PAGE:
My teen exhibits warning signs indicating that they may be suicidal. How do I approach the situation?
Watch and Listen
- Keep a close eye on a teen who seems depressed and withdrawn. Poor grades, for example, may signal that your teen is withdrawing at school.
- Do not minimize or discount what your teen is going through, as this can increase his or her sense of hopelessness.
- Listen optimally: give your child your full attention
Ask Questions & Communicate!
Some parents are reluctant to ask teens if they have been thinking about suicide or hurting themselves. Some fear that by asking, they will plant the idea of suicide in their teen’s head. It’s always a good idea to ask, even though doing so can be difficult.
- Directly ask if he/she is thinking about suicide (e.g., “I’ve noticed that you’ve been talking a lot about wanting to be dead. Have you been having thoughts about trying to kill yourself?”).
- Sometimes it helps to explain why you’re asking. For instance, you might say: “I’ve noticed that you’ve been talking a lot about wanting to be dead. Have you been having thoughts about trying to kill yourself?”’
- Keep the lines of communication open and express your concern, support, and love. If your teen confides in you, show that you take those concerns seriously. A fight with a friend might not seem like a big deal to you in the larger scheme of things, but for a teen it can feel immense and consuming.
- If your teen doesn’t feel comfortable talking with you, suggest a more neutral person, such as another relative, a clergy member, a coach, a school counselor, or your child’s doctor.
- Focus on/emphasize your concern for your child’s well-being.
- Reassure your child that there is help and he/she will not feel like this forever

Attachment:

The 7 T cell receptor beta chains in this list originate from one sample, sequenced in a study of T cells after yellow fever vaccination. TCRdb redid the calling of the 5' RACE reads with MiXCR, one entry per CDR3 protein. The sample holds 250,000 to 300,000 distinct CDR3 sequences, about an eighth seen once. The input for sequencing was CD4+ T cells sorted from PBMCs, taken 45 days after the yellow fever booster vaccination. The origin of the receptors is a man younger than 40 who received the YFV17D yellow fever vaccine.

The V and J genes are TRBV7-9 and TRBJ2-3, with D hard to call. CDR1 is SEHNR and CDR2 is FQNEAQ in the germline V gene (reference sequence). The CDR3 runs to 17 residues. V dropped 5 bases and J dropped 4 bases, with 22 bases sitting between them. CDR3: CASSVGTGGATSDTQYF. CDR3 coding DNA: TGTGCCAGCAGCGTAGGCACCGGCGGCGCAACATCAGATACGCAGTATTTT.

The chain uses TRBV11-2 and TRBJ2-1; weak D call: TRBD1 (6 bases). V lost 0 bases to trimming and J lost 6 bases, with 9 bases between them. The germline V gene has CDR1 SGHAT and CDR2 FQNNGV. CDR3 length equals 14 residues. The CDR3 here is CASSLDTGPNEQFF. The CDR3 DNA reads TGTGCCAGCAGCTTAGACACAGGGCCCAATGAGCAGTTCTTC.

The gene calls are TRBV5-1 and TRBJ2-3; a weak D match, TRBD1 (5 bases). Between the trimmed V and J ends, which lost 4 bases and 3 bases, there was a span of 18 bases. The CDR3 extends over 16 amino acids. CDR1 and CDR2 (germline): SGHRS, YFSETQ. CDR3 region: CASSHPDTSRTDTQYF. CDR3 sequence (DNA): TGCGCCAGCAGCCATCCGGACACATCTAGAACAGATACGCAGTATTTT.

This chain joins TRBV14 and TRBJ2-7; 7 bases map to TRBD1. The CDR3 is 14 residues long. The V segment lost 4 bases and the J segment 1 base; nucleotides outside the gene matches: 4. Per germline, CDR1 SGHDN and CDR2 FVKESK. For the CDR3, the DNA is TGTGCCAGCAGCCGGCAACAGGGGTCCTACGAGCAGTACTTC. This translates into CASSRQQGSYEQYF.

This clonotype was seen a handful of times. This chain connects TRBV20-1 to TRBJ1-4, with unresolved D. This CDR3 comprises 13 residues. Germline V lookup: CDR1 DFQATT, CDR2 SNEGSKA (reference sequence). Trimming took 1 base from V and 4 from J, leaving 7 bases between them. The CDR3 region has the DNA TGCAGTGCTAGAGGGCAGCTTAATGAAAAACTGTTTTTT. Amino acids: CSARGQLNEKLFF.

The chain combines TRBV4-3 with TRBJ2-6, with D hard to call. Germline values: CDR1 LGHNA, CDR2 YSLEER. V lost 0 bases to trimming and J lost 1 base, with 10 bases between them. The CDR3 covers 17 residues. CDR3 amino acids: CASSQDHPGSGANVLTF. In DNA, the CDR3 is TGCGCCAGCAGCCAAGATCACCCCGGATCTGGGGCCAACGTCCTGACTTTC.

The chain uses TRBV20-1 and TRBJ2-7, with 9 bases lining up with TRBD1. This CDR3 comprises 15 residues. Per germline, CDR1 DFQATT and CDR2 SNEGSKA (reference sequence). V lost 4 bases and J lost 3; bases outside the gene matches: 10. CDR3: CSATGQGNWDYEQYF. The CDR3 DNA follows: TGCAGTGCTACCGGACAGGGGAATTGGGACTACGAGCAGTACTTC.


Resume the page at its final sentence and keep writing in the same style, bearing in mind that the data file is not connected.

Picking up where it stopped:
- Do not judge
- Avoid being accusatory
- Provide constant supervision. Don’t leave your child alone.
- Remove means for self-harm (e.g., firearms, large quantities of pills and sharp objects such as knives and razors)
- 85% of youth under 18 who died by suicide used a family member’s gun, usually a parent’s.
- Firearms are used more than any other means and they are the most lethal. Guns in the home increase the risk of suicide whether someone has a mental disorder or not.
- Store household guns away from the home either temporarily (if someone in the house has a short-term crisis) or more permanently (if problems are more chronic).
- If you must keep a firearm in the home, keep it unloaded and locked with the ammunition stored in a locked location separate from the firearm. A securely locked cabinet or safe provides good protection. Make sure that it truly cannot be opened by an unauthorized person (e.g., no glass fronts, no flimsy locks). Trigger locks also provide added safety.
- Removing firearms from the home or storing them properly can dramatically reduce the risk of suicide.
- Get help: seek help from school or community mental health resources as soon as possible